Tuesday, August 21, 2012

Todd Akin's rape theology

Sarah Posner has a report on Missouri Republican Senate candidate Todd Akin's religious background, The Theological Roots of Akin’s "Legitimate Rape" 08/20/2012.

She quotes Akin from 2011, "Well, I think NBC has a long record of being very liberal and at the heart of liberalism really is a hatred for God and a belief that government should replace God. And so they’ve had a long history of not being at all favorable toward many of things that have been such a blessing to our country." (Brian Tashman, Akin: "At The Heart Of Liberalism Really Is A Hatred For God" Right Wing Watch 06/24/2011)

She describes Akin's theocratic perspective this way:

Akin is proud of how his religion, and in particular, the Presbyterian Church in America, the deeply conservative Calvinist denomination founded in 1973, influences his political views. Akin has a Masters in Divinity from the denomination's flagship Covenant Theological Seminary. His campaign website notes, "Although most of his classmates went on to become pastors or missionaries, Todd took a different path. For several years he studied the founding of America and the principles which made this country great. His love of country and conviction that leaders must stand on principle led him to run for State Representative in 1988." On abortion, the PCA is absolutist: opposing abortion in all cases, with no exceptions. ...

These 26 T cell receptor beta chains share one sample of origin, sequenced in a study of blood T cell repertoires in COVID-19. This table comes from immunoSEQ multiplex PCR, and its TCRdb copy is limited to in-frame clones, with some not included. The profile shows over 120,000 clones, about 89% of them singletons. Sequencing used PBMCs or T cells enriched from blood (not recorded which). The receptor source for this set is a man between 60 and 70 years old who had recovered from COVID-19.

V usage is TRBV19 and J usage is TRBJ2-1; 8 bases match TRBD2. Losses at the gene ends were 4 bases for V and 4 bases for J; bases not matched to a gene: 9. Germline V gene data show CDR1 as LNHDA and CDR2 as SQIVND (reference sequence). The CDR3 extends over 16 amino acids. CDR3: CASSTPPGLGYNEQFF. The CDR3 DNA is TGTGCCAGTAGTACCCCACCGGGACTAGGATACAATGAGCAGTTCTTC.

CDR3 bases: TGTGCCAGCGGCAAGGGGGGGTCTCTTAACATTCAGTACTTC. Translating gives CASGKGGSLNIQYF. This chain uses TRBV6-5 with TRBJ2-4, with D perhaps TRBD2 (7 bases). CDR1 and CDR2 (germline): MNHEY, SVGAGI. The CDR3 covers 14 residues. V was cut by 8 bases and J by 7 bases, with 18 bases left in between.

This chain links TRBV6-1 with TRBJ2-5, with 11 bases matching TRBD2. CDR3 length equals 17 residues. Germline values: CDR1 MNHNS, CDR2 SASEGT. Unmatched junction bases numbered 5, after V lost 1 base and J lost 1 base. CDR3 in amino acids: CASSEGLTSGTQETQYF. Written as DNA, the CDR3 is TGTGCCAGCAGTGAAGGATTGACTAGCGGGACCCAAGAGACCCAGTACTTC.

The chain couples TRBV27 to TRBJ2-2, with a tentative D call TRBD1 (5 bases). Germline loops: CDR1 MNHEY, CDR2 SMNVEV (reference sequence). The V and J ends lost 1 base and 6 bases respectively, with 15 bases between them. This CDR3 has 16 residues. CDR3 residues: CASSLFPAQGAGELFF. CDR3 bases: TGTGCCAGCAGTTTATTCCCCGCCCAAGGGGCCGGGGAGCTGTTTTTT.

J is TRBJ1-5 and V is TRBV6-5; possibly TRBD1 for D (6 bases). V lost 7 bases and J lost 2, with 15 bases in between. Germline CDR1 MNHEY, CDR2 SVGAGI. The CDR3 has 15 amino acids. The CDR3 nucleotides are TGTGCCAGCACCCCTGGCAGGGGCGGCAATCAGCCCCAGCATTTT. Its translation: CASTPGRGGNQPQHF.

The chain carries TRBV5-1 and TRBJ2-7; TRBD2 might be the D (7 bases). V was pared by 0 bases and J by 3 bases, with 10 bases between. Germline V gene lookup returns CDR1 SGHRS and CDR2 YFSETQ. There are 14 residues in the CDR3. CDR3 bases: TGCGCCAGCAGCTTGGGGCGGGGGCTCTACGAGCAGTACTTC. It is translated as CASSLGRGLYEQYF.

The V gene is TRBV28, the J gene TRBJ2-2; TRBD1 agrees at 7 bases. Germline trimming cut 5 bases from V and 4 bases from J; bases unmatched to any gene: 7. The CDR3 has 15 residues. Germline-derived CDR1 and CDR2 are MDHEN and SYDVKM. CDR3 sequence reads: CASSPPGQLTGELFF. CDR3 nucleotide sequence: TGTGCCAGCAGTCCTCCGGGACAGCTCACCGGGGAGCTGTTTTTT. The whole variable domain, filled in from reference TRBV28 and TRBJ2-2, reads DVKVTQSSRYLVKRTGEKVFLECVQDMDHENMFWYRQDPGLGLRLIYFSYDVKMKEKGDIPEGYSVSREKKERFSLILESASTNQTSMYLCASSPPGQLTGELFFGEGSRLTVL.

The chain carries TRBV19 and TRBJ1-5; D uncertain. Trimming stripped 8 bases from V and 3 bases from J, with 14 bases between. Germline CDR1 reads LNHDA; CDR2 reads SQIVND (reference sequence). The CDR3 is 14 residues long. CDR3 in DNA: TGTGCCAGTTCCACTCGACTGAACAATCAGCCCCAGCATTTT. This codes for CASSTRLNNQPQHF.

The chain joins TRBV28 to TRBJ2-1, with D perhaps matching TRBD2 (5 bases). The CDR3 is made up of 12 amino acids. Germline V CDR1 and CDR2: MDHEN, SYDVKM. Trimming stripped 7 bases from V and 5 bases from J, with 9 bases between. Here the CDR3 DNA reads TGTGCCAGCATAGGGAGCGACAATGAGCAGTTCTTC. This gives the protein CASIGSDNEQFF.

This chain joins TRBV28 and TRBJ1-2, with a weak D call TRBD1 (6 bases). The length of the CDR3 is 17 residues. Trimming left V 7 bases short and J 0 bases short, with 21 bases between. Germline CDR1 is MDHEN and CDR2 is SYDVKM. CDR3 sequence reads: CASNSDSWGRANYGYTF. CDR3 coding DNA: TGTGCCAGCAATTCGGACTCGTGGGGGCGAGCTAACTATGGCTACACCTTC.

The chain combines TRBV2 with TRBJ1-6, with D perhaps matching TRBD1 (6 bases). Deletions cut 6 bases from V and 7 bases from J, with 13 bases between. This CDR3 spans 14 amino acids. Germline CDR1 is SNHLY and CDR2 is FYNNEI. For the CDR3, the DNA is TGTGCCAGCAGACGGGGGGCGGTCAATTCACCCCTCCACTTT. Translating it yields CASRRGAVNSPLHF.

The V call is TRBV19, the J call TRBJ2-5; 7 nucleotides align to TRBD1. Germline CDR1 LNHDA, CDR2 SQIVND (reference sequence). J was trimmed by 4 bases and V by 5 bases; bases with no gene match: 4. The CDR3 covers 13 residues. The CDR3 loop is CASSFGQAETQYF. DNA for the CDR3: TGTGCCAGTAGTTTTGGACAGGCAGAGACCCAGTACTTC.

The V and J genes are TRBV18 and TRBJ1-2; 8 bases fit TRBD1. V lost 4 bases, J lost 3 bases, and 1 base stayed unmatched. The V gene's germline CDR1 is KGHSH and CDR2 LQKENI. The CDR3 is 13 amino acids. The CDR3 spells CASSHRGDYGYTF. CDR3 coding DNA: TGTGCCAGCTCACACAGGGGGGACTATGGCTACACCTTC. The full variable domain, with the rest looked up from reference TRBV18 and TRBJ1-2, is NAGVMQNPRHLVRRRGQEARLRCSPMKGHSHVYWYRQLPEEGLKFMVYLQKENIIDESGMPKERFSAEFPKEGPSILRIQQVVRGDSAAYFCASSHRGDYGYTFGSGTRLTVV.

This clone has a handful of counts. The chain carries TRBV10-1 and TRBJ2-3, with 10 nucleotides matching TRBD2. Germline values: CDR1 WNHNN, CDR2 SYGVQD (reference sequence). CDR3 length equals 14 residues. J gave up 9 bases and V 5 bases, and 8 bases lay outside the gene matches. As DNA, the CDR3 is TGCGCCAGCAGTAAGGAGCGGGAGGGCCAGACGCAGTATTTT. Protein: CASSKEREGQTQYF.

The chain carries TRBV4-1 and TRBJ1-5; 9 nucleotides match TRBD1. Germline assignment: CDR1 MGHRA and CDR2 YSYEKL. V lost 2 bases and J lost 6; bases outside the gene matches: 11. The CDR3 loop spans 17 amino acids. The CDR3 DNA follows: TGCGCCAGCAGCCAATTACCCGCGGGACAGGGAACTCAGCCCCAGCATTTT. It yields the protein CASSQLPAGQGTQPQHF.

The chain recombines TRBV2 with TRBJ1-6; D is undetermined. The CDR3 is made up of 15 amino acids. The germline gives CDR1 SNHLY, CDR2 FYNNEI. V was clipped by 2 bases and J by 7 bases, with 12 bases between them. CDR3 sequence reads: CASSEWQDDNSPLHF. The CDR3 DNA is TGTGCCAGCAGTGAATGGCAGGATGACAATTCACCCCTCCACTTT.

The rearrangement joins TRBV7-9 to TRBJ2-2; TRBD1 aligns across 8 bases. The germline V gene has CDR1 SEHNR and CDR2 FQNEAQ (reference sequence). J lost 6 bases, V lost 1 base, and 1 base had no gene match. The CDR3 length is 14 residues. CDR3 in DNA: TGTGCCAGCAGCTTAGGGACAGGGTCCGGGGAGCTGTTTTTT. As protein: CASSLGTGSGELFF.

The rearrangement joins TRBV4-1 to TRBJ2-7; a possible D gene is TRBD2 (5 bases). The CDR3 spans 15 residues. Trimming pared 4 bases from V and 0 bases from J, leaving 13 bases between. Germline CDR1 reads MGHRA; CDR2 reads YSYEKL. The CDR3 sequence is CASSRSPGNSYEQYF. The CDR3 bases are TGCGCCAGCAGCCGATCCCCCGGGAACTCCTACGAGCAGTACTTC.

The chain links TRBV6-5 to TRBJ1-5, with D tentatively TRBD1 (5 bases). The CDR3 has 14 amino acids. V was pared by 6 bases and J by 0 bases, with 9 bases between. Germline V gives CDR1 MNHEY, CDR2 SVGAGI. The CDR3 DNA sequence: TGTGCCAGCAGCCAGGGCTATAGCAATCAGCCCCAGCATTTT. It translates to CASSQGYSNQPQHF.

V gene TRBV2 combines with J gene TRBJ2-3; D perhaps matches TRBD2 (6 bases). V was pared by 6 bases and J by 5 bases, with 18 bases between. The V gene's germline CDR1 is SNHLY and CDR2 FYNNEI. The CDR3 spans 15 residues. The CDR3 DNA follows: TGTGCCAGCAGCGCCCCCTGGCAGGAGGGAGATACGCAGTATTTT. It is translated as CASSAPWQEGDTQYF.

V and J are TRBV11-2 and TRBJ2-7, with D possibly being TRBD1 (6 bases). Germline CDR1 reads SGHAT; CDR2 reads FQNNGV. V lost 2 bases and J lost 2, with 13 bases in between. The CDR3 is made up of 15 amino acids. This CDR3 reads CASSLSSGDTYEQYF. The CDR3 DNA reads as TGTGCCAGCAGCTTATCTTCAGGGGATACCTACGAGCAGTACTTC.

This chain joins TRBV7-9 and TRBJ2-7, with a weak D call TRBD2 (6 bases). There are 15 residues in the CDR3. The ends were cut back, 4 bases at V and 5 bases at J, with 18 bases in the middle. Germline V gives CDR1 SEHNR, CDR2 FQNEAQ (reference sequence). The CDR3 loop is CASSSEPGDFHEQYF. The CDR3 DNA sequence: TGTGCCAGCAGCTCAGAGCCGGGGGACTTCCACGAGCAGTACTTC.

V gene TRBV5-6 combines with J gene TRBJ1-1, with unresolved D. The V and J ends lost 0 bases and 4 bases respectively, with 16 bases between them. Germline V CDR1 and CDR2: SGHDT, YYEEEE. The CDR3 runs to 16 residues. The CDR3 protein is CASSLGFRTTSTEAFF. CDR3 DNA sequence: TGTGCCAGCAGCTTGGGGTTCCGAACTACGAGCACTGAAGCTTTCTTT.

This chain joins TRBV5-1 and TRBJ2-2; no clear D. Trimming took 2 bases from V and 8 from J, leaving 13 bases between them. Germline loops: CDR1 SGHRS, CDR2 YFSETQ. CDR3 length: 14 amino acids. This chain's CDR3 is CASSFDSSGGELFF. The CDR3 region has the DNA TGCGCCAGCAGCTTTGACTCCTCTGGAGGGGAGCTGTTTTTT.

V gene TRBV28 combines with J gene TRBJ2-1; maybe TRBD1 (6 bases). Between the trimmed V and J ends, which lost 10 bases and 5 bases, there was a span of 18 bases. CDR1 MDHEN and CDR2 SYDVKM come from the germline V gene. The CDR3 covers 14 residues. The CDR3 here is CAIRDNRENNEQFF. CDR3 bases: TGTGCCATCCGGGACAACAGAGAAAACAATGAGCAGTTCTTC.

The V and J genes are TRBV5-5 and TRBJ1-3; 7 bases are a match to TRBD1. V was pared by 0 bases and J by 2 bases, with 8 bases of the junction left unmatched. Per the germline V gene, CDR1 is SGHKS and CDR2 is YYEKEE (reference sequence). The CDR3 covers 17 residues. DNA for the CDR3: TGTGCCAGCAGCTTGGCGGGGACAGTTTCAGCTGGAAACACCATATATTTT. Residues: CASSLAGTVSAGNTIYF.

This is not a situation where Akin sat in the pews of the church of a controversial pastor, or once attended a conference or seminar where controversial views were discussed. Akin has a Masters in Divinity from the PCA’s seminary, and proudly claims he took a political rather than a pastoral path after seminary. His denomination has not only opposed abortion in all cases, including rape, but has suggested that the number of pregnancies by rape is overstated, and even questioned the veracity of rape claims. And Akin, who in a few months could be a United States Senator, wants his religion to dictate our laws. [my emphasis]
This why Democrats and progressives find ourselves more and more having to deal directly with the religion of candidates. Because very often their religion is directing their public policy choices. So asking a Presbyterian candidate for Senate how he stands on major public policy positions of his church is a legitimate question. And with characters like Akin, necessary to understand the nature of their politics.

Their followers take their religious claims seriously. So should everyone else.

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